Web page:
Washington, D.C.: On Friday, December 27, 2019, the Kigali Court of Appeal upheld the conviction of former military officers Tom Byabagamba and Frank Rusagara. The two men have been wrongfully imprisoned since August 2014 and were serving sentences of 21 years and 20 years, respectively, for their private criticisms of the Rwanda government. The court reduced their sentences to 15 years.
“Tom Byabagamba and Frank Rusagara have been unjustly detained for exercising their right to freedom of expression,” said Freedom Now Executive Director Maran Turner. “The continued persecution of the two men is unconscionable. Their lengthy prison sentences are indicative of the Rwandan government’s intolerance of criticism or dissent. We call on President Kagame to rectify this injustice and release Tom and Frank immediately and unconditionally.”
Rusagara, a retired brigadier general, held several senior positions in the Rwandan Defense Forces, including secretary general of the Defense Ministry and military attaché in the Rwandan High Commission in the United Kingdom, before retiring in October 2013. Byabagamba, a former colonel and head of the presidential guard, is Rusagara’s brother-in-law.
After his retirement, Rusagara frequented several popular social gathering spots in Kigali. He met with other military colleagues at these venues and over meals he would occasionally make private comments that were critical of the government. He also sent emails to colleagues criticizing the country’s leadership. Byabagamba made similar comments to other military colleagues criticizing the Rwandan government. In a text exchange with another military officer, Byabagamba commented on an online article that was critical of the Rwandan government. He reportedly suggested to his colleague that Rwanda was “not well governed.”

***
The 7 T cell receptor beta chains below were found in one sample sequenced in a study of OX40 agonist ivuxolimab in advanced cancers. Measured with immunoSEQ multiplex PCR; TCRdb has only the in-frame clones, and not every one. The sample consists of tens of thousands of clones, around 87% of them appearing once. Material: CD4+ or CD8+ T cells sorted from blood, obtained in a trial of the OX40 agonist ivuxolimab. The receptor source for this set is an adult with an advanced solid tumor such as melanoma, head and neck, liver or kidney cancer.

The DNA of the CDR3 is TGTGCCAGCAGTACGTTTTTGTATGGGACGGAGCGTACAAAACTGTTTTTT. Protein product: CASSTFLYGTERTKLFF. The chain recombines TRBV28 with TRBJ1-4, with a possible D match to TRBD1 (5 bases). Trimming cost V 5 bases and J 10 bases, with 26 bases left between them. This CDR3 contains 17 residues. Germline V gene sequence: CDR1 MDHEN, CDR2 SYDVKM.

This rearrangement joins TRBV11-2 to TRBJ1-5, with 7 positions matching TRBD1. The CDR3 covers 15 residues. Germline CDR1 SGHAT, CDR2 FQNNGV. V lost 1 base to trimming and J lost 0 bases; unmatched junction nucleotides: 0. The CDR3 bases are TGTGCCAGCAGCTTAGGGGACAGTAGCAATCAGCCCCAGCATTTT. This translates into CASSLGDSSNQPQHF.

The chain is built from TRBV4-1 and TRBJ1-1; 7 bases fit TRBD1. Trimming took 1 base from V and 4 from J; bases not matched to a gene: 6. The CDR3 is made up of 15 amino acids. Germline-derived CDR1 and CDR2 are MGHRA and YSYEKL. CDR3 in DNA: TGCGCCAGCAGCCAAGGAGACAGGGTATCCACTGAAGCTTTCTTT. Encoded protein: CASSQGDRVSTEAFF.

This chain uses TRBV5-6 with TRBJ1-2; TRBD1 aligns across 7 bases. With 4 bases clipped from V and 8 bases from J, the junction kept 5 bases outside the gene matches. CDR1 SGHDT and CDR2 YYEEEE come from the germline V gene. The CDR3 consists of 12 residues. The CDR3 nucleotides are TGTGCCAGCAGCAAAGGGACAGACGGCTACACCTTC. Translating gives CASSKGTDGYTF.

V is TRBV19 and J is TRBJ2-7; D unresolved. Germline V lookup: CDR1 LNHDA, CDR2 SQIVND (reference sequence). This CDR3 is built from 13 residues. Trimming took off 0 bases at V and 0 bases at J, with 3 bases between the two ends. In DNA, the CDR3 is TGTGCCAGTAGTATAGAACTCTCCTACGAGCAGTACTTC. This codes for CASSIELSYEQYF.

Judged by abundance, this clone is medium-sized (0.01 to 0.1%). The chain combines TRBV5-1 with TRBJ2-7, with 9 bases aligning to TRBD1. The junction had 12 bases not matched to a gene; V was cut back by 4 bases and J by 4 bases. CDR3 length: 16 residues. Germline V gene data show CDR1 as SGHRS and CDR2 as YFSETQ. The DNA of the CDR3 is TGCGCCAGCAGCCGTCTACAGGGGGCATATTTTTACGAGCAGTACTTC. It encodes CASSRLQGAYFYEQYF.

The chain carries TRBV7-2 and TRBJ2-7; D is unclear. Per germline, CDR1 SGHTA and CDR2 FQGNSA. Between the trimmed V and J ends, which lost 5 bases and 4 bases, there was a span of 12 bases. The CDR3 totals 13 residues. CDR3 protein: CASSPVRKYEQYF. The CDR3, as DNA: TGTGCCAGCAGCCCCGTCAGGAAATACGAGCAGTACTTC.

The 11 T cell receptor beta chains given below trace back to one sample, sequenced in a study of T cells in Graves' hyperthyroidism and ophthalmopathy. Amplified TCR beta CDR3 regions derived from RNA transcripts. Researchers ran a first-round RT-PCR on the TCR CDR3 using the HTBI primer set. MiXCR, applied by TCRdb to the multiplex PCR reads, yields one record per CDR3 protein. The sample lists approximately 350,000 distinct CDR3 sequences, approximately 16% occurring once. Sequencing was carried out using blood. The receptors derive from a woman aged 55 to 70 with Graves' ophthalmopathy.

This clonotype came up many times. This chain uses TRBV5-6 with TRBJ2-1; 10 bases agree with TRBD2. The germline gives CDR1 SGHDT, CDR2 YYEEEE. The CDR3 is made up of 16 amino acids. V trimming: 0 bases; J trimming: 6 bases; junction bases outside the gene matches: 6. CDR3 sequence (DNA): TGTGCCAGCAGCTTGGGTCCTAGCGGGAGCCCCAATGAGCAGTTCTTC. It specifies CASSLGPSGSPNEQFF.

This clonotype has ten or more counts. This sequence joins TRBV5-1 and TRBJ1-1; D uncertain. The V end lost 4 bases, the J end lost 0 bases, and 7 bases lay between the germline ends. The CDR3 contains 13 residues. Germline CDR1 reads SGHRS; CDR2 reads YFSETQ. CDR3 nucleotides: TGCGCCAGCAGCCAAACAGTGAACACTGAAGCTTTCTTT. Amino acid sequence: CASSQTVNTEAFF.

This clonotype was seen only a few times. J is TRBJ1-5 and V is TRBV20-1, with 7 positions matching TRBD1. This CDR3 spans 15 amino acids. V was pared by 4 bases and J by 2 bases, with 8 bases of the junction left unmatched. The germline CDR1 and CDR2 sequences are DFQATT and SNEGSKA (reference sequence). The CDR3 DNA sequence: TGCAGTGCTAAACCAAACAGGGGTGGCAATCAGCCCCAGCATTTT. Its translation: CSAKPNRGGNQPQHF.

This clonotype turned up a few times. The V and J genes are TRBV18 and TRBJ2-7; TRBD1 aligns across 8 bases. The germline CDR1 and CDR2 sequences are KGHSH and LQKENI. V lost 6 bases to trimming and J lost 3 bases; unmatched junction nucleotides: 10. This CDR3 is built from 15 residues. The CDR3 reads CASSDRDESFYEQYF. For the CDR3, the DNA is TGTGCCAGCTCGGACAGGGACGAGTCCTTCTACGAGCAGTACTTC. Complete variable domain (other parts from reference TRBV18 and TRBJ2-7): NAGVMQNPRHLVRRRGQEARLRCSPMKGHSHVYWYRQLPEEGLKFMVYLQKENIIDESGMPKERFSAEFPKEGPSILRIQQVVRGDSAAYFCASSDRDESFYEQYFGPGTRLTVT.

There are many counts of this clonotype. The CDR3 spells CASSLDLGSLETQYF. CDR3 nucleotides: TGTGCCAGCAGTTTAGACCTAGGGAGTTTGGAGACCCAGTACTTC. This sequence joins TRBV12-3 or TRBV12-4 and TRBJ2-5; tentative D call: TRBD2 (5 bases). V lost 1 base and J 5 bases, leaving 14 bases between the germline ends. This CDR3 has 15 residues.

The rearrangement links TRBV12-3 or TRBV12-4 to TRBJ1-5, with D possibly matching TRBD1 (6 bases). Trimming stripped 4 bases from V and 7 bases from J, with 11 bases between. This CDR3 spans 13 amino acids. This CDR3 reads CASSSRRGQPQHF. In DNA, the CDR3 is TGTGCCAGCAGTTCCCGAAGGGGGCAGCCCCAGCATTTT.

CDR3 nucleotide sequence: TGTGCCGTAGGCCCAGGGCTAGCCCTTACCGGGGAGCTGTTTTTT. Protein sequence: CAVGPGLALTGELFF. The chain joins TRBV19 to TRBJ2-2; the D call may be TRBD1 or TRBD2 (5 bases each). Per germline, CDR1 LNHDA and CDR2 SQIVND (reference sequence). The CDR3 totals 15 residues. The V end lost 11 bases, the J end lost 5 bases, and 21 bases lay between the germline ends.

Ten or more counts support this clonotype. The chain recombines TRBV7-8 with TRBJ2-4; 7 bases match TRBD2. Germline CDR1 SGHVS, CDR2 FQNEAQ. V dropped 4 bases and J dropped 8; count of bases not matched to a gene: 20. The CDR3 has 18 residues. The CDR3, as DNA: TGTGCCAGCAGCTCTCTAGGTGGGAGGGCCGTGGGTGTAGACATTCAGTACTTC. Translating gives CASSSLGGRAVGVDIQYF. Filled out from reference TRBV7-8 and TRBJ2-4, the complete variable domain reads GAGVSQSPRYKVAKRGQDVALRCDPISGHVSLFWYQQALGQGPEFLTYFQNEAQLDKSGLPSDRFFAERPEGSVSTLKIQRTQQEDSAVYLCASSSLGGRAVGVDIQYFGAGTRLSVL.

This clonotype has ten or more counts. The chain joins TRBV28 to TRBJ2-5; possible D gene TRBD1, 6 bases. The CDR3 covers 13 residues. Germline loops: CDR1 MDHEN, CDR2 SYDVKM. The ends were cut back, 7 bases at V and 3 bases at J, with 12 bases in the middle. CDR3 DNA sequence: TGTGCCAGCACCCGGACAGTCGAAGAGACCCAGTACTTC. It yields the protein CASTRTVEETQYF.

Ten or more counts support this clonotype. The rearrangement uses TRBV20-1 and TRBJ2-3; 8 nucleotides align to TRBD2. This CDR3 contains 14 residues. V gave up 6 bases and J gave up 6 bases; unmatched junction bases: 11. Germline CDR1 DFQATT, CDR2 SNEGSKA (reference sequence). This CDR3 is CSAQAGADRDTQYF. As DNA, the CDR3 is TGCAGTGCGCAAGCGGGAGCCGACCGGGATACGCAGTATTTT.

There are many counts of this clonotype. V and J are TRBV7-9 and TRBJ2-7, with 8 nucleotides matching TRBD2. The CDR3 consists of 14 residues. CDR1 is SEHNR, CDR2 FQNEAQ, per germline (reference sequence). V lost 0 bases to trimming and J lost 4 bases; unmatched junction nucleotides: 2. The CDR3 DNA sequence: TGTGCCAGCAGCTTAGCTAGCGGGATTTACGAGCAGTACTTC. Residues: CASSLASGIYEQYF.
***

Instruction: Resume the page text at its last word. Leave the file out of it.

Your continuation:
On March 31, 2016, the two men were convicted by the Kanombe Military High Court of “inciting insurrection among the population,” and “tarnishing the image of the country and government.” Byabagamba was also convicted of “concealing evidence” and “contempt of the national flag,” and Rusagara was convicted of “illegal possession of a firearm.” The trial was marred by irregularities, including one of the prosecution’s witnesses also serving as a judge in a pre-trial hearing. Another witness later admitted he was forced to give testimony against the two men. Byabagamba and Rusagara were were sentenced to 21 years and 20 years in prison, respectively. François Kabayiza, a co-defendant, was sentenced to five years in prison. He was released in August 2019 at the expiration of his sentence.
Both men have been beset with health issues during their incarceration. Rusagara suffers from an enlarged prostate and arthritis and Byabagama has two artificial discs, after having major surgery on his back. Poor prison conditions have exacerbated their ailments.
The imprisonment of the two former military officers has been widely criticized by the international community. The UN Working Group on Arbitrary Detention issued an opinion in November 2017 finding that Rwanda committed numerous violations of international law by detaining Rusagara and Byabagamba. In November 2019, a group of six British Members of Parliament issued a letter to President Kagame asking him to facilitate the release of the prisoners.